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Recommend an E-book Meeting the Following Criteria (Newbie, Long)

 
 
Veli-Pekka Tštilš
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      12-14-2005
Hi,
I know several programming languages namely Java, Perl and C in this order
and would now like to pick up the Python basics fairly quickly. I've found
that the best way to learn for me is to get a good book (for Christmas in
this case), spend some time with it and do my own coding.

Now I'm wondering which Python book I should get as there are so many out
there. here are some pointers:

1. I already know programming in various languages so explaning how basic
procedural or OOP constructs work or why they might be useful is not really
necessary, though I might learn bits and pieces. Drawing comparisons and
analogies to other languages somewhat helps understanding and can greatly
speed up grasping the Python way of dealing with some OOP feature or
datastructure. i.e. hashes are like the hashes in perl except that they use
these method names and don't have those limitations.

2. I'd like to mostly concentrate on language features but some pointers
into useful standard library modules and Win32 specific stuff would be
appreciated, as well. As far as Perl goes, I'm mostly into text processing,
doing administrative things or quick hacks as well as dealing with WIn32
specific modules OLe and the native GUI in particular. I guess I'll be using
Python for mostly similar tasks, for programming in the small at home that
is, plus the OOP stuff I've gotten used to writing in Java.

3. When it comes to programming books, there are two that I like in
particular in terms of style. The reason I decided to bring these up is that
I've noticed reflectively that the way in which things are explained can
make a huge difference in learning and enjoying a particular subject.

The Lama book, that is Learning Perl (for Win32) was a great intro that got
me started way better than any net tutorial. In particular, it has a no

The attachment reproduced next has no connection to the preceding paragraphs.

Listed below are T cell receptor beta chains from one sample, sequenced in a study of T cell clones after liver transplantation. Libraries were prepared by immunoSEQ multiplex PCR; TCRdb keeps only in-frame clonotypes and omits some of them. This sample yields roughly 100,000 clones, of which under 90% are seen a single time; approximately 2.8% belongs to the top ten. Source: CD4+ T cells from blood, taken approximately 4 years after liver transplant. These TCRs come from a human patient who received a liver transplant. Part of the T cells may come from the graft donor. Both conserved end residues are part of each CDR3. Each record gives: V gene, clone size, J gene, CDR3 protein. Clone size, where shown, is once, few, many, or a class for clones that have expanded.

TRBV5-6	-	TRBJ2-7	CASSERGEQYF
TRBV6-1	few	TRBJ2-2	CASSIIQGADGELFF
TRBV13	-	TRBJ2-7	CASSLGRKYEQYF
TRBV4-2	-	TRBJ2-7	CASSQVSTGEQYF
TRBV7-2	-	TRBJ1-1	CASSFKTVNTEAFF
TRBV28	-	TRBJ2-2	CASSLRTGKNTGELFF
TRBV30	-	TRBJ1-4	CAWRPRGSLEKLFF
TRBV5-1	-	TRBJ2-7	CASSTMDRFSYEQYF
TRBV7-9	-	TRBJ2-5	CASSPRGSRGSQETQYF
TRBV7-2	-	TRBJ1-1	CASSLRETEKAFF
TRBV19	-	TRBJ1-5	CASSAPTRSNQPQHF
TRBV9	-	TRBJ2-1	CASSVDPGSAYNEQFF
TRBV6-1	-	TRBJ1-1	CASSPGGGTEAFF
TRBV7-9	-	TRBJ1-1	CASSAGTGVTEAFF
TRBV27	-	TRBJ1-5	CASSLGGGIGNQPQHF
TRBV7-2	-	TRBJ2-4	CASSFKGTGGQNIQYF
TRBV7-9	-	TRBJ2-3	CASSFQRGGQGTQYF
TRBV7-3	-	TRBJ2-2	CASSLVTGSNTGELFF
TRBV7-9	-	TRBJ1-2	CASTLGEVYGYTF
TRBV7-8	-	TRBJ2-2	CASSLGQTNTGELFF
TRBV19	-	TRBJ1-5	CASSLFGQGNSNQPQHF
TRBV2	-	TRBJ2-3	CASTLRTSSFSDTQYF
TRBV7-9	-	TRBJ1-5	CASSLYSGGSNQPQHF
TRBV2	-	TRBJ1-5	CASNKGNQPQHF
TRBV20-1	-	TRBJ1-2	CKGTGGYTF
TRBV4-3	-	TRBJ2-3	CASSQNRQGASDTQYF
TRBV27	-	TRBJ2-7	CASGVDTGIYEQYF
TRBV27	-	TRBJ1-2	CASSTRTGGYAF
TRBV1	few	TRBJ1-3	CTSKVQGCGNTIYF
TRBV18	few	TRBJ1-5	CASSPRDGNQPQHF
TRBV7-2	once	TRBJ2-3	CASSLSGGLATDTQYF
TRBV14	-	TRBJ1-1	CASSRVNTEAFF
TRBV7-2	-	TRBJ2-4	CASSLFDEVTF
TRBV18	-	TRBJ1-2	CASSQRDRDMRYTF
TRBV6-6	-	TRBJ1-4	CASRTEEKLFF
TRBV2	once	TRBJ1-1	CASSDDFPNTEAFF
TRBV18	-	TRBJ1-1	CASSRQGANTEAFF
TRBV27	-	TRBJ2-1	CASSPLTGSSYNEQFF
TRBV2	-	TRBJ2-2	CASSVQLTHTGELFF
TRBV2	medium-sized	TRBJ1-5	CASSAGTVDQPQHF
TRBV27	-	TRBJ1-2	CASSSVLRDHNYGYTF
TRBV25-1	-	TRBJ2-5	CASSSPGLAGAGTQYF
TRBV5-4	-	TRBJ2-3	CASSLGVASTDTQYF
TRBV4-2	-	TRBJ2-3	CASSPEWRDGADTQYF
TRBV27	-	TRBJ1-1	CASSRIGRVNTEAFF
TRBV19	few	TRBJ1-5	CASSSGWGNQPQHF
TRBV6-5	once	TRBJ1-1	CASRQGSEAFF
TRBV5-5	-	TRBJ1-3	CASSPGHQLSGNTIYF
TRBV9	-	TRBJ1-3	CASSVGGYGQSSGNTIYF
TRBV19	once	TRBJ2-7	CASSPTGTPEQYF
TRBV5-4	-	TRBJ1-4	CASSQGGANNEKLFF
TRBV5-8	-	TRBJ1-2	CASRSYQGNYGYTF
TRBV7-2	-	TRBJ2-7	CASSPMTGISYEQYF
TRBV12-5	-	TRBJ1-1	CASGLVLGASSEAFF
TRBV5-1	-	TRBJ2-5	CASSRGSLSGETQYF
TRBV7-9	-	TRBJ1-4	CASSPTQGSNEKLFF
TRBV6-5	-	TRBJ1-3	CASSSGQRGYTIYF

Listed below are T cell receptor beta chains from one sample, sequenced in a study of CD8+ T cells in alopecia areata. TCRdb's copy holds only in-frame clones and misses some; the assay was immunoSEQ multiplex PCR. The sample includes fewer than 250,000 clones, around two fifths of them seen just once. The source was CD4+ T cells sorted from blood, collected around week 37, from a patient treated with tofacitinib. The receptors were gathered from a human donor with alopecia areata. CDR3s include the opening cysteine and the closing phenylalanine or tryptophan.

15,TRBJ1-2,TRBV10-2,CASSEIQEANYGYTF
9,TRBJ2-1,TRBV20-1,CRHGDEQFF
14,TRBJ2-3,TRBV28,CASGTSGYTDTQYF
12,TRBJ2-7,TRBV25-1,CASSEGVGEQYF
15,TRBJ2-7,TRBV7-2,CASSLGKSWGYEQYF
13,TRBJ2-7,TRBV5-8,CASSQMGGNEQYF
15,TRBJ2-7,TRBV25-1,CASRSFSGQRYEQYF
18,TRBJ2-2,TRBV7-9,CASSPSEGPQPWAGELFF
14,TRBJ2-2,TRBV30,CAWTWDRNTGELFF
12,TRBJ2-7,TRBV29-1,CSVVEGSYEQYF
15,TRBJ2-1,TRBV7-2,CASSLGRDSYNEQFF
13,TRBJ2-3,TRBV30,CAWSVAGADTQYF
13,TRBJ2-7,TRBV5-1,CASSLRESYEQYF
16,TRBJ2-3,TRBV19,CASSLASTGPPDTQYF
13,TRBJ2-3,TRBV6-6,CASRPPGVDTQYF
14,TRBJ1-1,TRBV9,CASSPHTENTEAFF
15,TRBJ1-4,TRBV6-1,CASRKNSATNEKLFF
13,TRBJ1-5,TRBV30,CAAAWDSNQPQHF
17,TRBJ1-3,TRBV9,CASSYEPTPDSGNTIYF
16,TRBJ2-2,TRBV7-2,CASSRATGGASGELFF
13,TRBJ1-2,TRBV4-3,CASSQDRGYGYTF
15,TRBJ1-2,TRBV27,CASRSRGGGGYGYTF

nonsense style which doesn't add abstraction, formalism or programming
jargon when it is not truely needed, that is is down-to-Earth for most
people. I find that this style resonates well with my mode of thinking.
Another aspect is that the examples are brief and though they don't do
anything that useful, they nail down the syntax and feel of the language
well. This kind of book for Python might be the way to go, though it might
be a bit too redundant on aspects that are similar to Perl or Java.

At the other end of the spectrum, I'm still awed by the K&R book (the C
Programming Language 2nd Ed). I do confffess that it was too heavy a book
for me to start learning the language, Teach Yourself C in 21 Days was much
better suited for that. Once I got into pointers, structs and the syntax
nitty-gritty, the K&R book was of graet help and still serves as a C
reference. The beauty of the book is that it says a lot even in a single
sentence without reading like a reference manual. The examples are great,
too. Rather short, highly useful in the real-world and idiomatic as well.
The book taught me the basics of hashing and linked lists, which are useful
concepts outside of C, for example.

A Python book like K&R might be one way to look at the language and might
not even be too heavy as I know some other languages already. HOwever,
there's the danger of beeing too abstract in places (Programming Perl comes
to mind), containing forward references (Unix man pages) or long examples.
Unless it is short, rather than study someone else's code, I prefer to try
writing some myself. ALso, I'd like to get down to business in a tutorial